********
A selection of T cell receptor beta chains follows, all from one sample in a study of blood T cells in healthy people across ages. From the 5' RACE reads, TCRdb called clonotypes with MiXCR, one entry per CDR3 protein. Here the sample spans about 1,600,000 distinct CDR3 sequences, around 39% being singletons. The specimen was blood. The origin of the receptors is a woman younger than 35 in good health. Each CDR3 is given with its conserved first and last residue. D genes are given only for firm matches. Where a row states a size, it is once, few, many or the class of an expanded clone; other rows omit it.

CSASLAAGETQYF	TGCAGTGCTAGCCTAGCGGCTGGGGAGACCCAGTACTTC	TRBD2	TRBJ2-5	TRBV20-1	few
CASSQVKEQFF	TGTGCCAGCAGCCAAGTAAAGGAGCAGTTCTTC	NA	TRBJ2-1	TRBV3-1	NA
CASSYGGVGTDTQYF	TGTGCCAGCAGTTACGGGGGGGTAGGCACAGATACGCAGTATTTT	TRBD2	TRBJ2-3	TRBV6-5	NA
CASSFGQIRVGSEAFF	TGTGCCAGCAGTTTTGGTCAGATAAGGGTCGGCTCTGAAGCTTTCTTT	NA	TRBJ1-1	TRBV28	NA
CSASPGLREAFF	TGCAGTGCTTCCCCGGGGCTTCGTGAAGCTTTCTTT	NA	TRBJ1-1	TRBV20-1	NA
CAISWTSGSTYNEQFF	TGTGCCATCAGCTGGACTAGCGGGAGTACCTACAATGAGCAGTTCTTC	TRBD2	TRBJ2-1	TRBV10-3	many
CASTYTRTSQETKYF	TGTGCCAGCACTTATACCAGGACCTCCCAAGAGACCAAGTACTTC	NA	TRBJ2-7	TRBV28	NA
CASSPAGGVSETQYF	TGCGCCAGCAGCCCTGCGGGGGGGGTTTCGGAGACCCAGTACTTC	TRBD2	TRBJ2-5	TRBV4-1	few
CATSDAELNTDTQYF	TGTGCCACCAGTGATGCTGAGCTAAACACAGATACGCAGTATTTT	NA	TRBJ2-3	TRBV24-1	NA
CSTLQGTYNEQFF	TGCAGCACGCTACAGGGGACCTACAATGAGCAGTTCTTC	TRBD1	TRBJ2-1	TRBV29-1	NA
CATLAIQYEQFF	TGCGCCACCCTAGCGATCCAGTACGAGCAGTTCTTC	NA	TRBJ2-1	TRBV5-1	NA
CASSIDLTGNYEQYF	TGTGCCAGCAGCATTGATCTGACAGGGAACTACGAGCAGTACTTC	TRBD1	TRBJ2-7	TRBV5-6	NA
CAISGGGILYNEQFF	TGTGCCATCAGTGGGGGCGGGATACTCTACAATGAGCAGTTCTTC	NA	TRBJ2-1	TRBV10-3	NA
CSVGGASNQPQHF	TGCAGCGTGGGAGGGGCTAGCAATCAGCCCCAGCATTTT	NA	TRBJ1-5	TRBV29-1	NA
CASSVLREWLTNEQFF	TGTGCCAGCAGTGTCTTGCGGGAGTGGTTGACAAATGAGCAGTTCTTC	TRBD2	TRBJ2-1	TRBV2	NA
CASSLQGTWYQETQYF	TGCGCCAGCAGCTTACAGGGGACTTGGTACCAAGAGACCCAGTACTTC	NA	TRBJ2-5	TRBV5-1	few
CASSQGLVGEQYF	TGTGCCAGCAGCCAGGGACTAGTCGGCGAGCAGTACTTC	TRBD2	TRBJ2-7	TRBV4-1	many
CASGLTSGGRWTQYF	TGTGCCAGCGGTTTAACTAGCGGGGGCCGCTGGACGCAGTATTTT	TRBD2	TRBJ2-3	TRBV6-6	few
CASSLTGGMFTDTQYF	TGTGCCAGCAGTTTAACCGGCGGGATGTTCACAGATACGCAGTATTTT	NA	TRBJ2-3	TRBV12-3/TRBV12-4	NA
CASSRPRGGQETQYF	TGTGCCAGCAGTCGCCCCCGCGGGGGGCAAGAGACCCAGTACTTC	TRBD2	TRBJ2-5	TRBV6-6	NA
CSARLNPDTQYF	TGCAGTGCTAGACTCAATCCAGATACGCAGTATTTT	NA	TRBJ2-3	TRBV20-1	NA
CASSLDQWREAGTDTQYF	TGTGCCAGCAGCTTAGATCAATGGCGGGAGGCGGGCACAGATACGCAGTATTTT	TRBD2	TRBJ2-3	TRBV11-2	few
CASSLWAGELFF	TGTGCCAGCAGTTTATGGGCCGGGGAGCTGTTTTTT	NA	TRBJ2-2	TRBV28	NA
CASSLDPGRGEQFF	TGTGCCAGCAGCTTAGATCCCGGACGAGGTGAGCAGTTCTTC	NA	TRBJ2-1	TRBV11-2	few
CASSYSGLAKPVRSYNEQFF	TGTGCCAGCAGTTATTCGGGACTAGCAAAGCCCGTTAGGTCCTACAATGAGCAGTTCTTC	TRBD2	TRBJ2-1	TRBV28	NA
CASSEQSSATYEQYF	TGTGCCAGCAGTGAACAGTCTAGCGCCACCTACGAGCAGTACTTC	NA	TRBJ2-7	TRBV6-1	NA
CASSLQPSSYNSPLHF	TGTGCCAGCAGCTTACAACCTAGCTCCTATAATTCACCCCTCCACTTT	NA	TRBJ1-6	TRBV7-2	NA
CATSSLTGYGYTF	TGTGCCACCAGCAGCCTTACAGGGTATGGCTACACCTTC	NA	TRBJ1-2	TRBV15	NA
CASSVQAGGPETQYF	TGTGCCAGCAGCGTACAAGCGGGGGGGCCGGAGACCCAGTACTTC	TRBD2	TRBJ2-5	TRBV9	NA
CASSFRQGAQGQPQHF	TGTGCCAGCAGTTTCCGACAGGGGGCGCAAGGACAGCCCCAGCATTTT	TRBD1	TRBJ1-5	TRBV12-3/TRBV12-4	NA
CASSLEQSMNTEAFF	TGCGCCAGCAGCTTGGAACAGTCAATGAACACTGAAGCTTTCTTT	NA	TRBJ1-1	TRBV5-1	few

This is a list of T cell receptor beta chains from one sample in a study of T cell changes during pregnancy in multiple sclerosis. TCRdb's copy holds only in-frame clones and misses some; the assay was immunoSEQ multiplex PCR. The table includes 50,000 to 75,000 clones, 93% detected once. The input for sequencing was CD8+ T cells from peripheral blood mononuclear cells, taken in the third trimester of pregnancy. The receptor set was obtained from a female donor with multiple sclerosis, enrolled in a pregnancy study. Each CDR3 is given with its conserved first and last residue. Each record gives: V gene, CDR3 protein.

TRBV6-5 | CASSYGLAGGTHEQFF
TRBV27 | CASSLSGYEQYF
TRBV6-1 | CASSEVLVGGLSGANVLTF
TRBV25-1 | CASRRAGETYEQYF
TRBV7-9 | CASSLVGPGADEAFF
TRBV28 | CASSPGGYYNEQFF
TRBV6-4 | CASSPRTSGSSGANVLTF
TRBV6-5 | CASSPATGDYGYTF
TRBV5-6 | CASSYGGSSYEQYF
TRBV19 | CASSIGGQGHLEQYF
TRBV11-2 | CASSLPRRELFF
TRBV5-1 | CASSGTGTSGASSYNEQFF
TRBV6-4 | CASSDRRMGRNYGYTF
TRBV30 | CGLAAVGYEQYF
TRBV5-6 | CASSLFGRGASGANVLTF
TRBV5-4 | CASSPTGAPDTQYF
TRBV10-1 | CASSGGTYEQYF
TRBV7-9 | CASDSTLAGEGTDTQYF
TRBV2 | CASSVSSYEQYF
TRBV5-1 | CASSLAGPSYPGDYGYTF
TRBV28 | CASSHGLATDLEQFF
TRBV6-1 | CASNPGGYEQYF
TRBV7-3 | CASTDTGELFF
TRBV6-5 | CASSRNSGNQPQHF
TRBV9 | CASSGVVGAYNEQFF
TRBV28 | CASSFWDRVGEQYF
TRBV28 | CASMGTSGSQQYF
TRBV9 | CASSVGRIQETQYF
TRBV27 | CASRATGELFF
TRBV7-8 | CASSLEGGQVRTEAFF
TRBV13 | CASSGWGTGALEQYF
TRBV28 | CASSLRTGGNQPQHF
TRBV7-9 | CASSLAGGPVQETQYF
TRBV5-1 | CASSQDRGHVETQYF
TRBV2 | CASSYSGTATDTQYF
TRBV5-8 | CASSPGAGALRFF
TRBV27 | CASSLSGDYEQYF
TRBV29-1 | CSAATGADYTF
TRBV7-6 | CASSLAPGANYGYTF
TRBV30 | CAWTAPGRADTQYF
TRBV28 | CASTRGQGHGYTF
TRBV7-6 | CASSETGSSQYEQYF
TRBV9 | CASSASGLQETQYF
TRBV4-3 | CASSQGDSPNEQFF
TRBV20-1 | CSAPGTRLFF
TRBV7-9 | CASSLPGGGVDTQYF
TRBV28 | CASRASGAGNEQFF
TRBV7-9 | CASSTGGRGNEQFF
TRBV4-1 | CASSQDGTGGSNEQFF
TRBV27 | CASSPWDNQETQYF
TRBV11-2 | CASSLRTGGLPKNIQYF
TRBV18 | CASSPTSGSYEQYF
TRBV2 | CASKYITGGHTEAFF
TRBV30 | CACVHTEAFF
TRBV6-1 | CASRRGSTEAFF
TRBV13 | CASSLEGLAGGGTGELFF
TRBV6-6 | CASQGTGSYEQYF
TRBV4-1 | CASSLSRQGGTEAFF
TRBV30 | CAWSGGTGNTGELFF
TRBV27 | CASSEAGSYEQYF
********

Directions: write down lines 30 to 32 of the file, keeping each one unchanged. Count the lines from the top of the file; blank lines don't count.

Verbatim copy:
CASSVQAGGPETQYF	TGTGCCAGCAGCGTACAAGCGGGGGGGCCGGAGACCCAGTACTTC	TRBD2	TRBJ2-5	TRBV9	NA
CASSFRQGAQGQPQHF	TGTGCCAGCAGTTTCCGACAGGGGGCGCAAGGACAGCCCCAGCATTTT	TRBD1	TRBJ1-5	TRBV12-3/TRBV12-4	NA
CASSLEQSMNTEAFF	TGCGCCAGCAGCTTGGAACAGTCAATGAACACTGAAGCTTTCTTT	NA	TRBJ1-1	TRBV5-1	few